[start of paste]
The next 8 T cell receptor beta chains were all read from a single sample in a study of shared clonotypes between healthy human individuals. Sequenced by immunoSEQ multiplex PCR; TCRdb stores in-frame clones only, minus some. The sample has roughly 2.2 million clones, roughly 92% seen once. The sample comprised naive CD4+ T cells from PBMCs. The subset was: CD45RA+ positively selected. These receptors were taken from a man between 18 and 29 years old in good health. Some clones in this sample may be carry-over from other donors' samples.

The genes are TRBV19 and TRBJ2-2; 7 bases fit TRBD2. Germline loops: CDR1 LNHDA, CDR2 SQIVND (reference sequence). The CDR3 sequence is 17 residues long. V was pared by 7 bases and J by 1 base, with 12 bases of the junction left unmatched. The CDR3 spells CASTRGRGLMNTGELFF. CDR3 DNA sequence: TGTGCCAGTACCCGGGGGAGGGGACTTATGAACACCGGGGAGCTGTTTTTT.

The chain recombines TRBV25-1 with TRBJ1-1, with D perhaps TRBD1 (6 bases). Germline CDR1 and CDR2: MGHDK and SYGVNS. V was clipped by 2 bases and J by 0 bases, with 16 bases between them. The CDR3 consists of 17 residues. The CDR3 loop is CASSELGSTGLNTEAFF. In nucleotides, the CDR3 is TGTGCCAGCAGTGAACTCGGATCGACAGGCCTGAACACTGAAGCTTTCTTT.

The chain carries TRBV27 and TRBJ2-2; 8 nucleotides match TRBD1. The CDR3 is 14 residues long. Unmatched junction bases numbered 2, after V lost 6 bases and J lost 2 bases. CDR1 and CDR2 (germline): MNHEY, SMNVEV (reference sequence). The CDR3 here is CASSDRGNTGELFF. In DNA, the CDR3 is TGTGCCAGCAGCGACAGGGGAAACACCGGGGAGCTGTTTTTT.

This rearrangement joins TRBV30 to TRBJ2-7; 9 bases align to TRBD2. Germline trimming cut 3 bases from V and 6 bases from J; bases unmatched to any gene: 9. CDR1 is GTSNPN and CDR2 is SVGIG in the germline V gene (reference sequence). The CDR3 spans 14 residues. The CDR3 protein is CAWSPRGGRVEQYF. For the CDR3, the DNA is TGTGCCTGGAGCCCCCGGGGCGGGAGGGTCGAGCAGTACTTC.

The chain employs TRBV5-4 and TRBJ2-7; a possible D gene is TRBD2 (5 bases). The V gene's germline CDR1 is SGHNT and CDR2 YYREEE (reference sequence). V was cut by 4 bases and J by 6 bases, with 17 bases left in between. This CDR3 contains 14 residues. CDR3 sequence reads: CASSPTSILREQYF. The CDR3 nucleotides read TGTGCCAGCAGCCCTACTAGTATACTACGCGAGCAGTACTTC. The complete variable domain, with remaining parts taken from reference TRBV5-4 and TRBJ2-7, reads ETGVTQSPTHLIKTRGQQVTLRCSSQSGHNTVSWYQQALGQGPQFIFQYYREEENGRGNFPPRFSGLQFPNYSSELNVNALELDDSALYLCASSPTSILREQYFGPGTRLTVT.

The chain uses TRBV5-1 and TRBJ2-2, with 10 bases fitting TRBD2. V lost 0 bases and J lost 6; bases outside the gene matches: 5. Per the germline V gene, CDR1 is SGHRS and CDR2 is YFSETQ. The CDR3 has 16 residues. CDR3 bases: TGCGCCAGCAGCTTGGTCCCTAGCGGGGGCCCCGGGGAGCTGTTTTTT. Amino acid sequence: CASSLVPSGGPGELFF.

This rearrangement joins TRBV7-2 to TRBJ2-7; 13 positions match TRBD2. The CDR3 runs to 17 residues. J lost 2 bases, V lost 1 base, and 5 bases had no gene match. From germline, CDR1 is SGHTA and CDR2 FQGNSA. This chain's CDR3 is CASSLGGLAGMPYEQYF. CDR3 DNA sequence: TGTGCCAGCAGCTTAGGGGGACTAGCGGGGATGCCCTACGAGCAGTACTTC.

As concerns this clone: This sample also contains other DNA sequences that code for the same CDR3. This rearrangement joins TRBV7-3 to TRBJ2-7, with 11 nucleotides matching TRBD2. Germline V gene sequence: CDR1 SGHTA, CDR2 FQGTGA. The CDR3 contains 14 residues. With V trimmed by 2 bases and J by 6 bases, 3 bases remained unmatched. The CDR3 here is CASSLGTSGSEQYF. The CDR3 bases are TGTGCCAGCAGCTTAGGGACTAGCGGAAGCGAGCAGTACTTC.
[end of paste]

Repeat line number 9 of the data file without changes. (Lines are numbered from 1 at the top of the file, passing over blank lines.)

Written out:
As concerns this clone: This sample also contains other DNA sequences that code for the same CDR3. This rearrangement joins TRBV7-3 to TRBJ2-7, with 11 nucleotides matching TRBD2. Germline V gene sequence: CDR1 SGHTA, CDR2 FQGTGA. The CDR3 contains 14 residues. With V trimmed by 2 bases and J by 6 bases, 3 bases remained unmatched. The CDR3 here is CASSLGTSGSEQYF. The CDR3 bases are TGTGCCAGCAGCTTAGGGACTAGCGGAAGCGAGCAGTACTTC.